In 1912 an Irish architect named James O’Connor constructed a beautiful brick home on Park Terrace East and 215th Street.
While O’Connor would later go on to design “Great Gatsby” style playhouse homes for wealthy clients, this particular design had children in mind.
Lots of children.
William H. Hurst, the President of the New York Stock Telegraph Company, and his wife Minnie, needed an especially large home to accommodate their thirteen kids. The grand home at the top of the newly constructed 215th Street stairs, which remarkably still stands today, suited their needs perfectly.
The house had a stone garage out back where Bruce’s Garden sits today. The brick house bordered Isham Park, which had been donated to the city by the Isham family the very year the Hurst’s moved to the neighborhood.
The interior was spectacular.
When William and Minnie Hurst died, months apart from one another in 1929, the home was sold and the brick building, with terra cotta detailing, was converted into a convent.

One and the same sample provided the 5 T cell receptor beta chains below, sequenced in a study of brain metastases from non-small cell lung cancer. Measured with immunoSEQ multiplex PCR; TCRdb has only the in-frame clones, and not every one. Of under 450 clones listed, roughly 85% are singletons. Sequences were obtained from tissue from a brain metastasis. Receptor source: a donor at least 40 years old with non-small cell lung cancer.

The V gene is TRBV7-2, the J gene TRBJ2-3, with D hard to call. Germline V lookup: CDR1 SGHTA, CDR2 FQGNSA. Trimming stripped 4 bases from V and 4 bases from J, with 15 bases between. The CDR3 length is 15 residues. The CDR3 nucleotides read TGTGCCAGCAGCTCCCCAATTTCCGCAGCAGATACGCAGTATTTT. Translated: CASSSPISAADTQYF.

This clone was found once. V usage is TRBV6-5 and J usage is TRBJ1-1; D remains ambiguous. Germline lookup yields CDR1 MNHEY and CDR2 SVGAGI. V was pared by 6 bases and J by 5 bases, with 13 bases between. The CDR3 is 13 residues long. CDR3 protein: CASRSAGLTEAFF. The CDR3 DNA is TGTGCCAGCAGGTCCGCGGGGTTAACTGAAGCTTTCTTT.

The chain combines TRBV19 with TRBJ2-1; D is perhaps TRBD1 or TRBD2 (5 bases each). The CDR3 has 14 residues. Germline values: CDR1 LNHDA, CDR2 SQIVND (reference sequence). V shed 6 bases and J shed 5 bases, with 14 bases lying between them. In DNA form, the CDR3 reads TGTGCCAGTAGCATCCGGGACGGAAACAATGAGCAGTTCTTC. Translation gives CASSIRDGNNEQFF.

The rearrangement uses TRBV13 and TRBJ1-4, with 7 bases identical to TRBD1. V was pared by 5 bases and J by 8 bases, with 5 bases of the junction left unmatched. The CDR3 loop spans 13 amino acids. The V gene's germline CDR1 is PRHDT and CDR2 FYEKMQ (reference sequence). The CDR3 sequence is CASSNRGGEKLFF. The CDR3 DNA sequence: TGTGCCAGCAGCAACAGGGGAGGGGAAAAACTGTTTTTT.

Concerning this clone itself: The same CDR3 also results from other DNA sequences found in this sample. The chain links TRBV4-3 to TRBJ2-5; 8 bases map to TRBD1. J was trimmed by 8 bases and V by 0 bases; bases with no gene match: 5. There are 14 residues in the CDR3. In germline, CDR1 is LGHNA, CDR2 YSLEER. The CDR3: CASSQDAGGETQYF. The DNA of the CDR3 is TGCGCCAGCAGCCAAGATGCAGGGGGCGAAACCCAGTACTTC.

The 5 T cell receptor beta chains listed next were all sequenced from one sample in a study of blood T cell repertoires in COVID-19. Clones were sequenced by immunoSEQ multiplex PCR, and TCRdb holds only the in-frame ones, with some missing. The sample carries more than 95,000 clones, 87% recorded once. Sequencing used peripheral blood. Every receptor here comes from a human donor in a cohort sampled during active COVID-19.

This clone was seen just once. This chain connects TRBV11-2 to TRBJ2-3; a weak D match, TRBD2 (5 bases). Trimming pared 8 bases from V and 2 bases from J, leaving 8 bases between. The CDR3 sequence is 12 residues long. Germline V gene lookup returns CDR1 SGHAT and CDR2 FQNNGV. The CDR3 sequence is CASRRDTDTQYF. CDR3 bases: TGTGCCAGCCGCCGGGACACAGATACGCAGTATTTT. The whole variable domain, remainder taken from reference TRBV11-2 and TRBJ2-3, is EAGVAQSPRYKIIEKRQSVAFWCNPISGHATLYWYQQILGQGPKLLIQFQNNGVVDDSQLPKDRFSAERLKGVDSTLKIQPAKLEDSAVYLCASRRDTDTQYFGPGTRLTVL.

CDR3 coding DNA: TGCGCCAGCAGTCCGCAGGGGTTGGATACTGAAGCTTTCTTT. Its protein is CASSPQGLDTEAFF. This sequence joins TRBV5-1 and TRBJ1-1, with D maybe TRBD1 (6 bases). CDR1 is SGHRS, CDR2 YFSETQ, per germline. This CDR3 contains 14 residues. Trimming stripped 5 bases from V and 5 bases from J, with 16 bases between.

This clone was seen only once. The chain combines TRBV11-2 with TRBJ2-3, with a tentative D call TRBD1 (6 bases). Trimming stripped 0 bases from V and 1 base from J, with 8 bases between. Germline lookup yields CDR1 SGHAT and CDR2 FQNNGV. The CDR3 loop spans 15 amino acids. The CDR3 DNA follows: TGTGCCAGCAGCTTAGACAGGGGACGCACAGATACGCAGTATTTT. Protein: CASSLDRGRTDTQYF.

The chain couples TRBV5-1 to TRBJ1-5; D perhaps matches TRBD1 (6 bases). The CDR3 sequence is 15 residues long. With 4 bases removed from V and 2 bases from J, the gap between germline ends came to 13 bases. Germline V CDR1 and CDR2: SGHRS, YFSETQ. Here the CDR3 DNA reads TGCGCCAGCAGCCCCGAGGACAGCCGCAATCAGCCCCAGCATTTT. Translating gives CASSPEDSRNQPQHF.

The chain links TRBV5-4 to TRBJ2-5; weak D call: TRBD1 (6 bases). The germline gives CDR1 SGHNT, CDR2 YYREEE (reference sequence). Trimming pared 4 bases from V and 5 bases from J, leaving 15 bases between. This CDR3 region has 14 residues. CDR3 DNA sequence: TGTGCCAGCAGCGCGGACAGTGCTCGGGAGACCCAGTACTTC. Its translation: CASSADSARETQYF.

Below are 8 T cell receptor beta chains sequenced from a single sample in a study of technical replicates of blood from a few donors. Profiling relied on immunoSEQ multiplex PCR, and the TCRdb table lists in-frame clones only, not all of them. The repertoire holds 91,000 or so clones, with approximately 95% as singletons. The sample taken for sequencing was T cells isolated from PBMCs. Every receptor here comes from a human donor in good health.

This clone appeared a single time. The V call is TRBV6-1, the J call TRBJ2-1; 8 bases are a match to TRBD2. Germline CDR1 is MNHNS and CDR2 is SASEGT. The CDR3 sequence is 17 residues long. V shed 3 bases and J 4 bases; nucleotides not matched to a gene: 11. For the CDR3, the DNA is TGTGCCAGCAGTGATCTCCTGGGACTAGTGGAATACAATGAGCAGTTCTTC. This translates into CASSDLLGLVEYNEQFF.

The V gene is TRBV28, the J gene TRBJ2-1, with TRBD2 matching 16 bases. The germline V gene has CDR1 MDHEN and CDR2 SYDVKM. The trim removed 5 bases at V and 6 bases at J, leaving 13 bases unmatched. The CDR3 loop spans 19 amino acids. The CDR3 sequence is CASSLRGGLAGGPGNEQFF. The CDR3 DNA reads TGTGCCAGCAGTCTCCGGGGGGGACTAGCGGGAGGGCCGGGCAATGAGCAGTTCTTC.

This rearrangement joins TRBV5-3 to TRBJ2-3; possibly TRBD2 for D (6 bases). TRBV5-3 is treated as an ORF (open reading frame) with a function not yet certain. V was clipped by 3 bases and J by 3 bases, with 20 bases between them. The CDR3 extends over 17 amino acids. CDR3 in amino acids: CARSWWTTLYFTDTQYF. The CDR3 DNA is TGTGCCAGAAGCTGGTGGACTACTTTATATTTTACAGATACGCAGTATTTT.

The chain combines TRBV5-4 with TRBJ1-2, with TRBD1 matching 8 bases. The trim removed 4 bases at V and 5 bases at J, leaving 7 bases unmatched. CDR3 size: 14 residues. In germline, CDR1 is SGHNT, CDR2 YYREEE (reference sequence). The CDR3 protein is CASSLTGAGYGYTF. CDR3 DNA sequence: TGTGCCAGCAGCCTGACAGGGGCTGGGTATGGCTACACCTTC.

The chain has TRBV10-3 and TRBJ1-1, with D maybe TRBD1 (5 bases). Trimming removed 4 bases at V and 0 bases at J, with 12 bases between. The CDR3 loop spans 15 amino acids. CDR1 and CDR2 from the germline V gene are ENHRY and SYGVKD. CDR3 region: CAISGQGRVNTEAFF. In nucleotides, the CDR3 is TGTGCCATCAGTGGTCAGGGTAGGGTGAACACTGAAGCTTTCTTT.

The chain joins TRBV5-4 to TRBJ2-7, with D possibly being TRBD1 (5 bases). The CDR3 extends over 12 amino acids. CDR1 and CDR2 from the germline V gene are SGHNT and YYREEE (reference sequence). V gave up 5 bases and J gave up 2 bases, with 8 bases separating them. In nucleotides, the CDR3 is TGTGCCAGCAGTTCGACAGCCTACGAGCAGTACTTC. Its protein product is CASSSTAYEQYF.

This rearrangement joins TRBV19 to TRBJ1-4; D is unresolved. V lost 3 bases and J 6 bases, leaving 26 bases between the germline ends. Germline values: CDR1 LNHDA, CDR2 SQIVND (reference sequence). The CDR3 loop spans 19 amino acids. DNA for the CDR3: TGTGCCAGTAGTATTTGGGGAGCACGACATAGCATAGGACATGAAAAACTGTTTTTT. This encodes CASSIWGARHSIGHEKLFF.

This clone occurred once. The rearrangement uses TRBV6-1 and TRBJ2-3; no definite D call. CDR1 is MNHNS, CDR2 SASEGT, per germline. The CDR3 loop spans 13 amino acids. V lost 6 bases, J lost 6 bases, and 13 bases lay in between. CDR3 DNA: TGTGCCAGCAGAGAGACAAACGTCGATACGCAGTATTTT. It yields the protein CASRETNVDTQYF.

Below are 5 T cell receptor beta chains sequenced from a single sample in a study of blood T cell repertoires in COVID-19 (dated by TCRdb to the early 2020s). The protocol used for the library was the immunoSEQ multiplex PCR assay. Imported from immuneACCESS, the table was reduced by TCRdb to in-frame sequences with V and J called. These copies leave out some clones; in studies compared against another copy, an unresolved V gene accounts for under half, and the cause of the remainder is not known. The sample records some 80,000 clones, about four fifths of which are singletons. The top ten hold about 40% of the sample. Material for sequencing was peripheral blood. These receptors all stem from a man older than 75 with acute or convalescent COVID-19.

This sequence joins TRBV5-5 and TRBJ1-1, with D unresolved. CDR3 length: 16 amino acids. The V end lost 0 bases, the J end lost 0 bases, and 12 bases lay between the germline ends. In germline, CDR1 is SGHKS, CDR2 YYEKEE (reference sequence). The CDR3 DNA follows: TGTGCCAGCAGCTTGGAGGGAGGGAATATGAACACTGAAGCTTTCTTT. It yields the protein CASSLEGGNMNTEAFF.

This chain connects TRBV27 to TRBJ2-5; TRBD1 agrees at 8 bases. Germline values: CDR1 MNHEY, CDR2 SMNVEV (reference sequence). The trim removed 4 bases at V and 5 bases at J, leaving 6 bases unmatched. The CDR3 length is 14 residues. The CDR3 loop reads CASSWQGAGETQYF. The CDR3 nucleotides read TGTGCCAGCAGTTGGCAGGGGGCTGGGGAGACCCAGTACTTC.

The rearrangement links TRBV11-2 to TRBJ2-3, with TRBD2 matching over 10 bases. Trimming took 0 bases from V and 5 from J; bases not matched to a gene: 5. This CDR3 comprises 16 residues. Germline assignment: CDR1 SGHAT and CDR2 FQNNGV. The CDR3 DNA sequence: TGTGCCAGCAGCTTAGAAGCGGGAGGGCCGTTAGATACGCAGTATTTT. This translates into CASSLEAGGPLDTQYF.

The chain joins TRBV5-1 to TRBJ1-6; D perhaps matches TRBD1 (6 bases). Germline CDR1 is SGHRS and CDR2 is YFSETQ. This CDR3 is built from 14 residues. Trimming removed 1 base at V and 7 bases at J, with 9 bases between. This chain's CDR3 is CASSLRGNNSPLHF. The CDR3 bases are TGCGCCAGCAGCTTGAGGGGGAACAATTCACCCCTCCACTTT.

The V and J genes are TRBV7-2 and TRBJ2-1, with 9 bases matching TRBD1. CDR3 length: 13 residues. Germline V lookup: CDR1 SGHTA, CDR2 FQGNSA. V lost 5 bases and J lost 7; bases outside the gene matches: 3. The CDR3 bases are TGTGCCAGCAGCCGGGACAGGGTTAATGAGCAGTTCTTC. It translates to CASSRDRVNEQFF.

In 1946 the grounds were expanded to create the Gerard School of the Academy of the Sacred Heart of Mary, as well as a high school, and once again the joyous sounds of children at play could be heard throughout the neighborhood.
For many decades generations of young women, like the Hurst children before them, roamed the hallways of this neighborhood institution. Then, in the 1970’s, a terrible thing happened. The house, which had given so much to the community, fell into disrepair.
The former Hurst home, now owned by the Seventh Day Adventists, was bricked up and allowed to deteriorate. The building, though not in use, is today part of the Northeastern Academy campus.
In 2013, several generations of surviving Hursts visited the old house, “530″ they called it. They were greatly dismayed by the condition of their ancestral home.
The future of the former Hurst estate seems up in the air. Lacking any historic preservation status, the structure could be torn down tomorrow.
I imagine William and Minnie Hurst, if they were around today, would love to see their home converted into a community center or public space—someplace where the children of Inwood could again laugh and feel safe.
A place we could all be proud of.
More vintage Hurst house photos from the descendants of William and Minnie:
For more information on the history of the Hurst home, click here.